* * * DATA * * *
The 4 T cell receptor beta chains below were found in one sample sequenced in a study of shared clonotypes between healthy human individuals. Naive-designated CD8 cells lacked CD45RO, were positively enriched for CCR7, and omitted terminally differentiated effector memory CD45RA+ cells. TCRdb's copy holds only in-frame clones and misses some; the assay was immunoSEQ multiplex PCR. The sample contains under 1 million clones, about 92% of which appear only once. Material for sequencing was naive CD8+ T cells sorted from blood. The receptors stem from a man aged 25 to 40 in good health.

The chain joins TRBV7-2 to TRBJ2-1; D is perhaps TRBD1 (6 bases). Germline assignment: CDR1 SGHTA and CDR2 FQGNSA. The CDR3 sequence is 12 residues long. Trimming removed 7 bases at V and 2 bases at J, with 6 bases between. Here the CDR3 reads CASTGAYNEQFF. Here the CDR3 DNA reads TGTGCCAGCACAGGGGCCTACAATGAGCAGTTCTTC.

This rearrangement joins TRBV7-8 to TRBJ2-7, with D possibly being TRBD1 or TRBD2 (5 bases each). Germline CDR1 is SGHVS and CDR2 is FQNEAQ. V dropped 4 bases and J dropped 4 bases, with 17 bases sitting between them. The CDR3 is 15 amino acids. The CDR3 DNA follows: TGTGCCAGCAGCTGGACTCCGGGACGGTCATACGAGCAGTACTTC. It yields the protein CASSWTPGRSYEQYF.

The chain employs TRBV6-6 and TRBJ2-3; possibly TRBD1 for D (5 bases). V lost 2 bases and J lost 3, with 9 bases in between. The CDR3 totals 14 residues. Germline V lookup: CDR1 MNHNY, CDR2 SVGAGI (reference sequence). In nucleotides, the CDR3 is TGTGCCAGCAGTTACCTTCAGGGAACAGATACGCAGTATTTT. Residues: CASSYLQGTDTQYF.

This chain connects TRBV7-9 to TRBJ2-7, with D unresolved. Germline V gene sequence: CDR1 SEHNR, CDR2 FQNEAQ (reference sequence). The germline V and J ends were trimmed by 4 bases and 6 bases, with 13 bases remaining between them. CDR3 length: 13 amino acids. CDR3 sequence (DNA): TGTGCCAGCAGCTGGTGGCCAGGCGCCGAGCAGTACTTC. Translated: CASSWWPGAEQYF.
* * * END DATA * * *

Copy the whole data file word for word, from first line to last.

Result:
The 4 T cell receptor beta chains below were found in one sample sequenced in a study of shared clonotypes between healthy human individuals. Naive-designated CD8 cells lacked CD45RO, were positively enriched for CCR7, and omitted terminally differentiated effector memory CD45RA+ cells. TCRdb's copy holds only in-frame clones and misses some; the assay was immunoSEQ multiplex PCR. The sample contains under 1 million clones, about 92% of which appear only once. Material for sequencing was naive CD8+ T cells sorted from blood. The receptors stem from a man aged 25 to 40 in good health.

The chain joins TRBV7-2 to TRBJ2-1; D is perhaps TRBD1 (6 bases). Germline assignment: CDR1 SGHTA and CDR2 FQGNSA. The CDR3 sequence is 12 residues long. Trimming removed 7 bases at V and 2 bases at J, with 6 bases between. Here the CDR3 reads CASTGAYNEQFF. Here the CDR3 DNA reads TGTGCCAGCACAGGGGCCTACAATGAGCAGTTCTTC.

This rearrangement joins TRBV7-8 to TRBJ2-7, with D possibly being TRBD1 or TRBD2 (5 bases each). Germline CDR1 is SGHVS and CDR2 is FQNEAQ. V dropped 4 bases and J dropped 4 bases, with 17 bases sitting between them. The CDR3 is 15 amino acids. The CDR3 DNA follows: TGTGCCAGCAGCTGGACTCCGGGACGGTCATACGAGCAGTACTTC. It yields the protein CASSWTPGRSYEQYF.

The chain employs TRBV6-6 and TRBJ2-3; possibly TRBD1 for D (5 bases). V lost 2 bases and J lost 3, with 9 bases in between. The CDR3 totals 14 residues. Germline V lookup: CDR1 MNHNY, CDR2 SVGAGI (reference sequence). In nucleotides, the CDR3 is TGTGCCAGCAGTTACCTTCAGGGAACAGATACGCAGTATTTT. Residues: CASSYLQGTDTQYF.

This chain connects TRBV7-9 to TRBJ2-7, with D unresolved. Germline V gene sequence: CDR1 SEHNR, CDR2 FQNEAQ (reference sequence). The germline V and J ends were trimmed by 4 bases and 6 bases, with 13 bases remaining between them. CDR3 length: 13 amino acids. CDR3 sequence (DNA): TGTGCCAGCAGCTGGTGGCCAGGCGCCGAGCAGTACTTC. Translated: CASSWWPGAEQYF.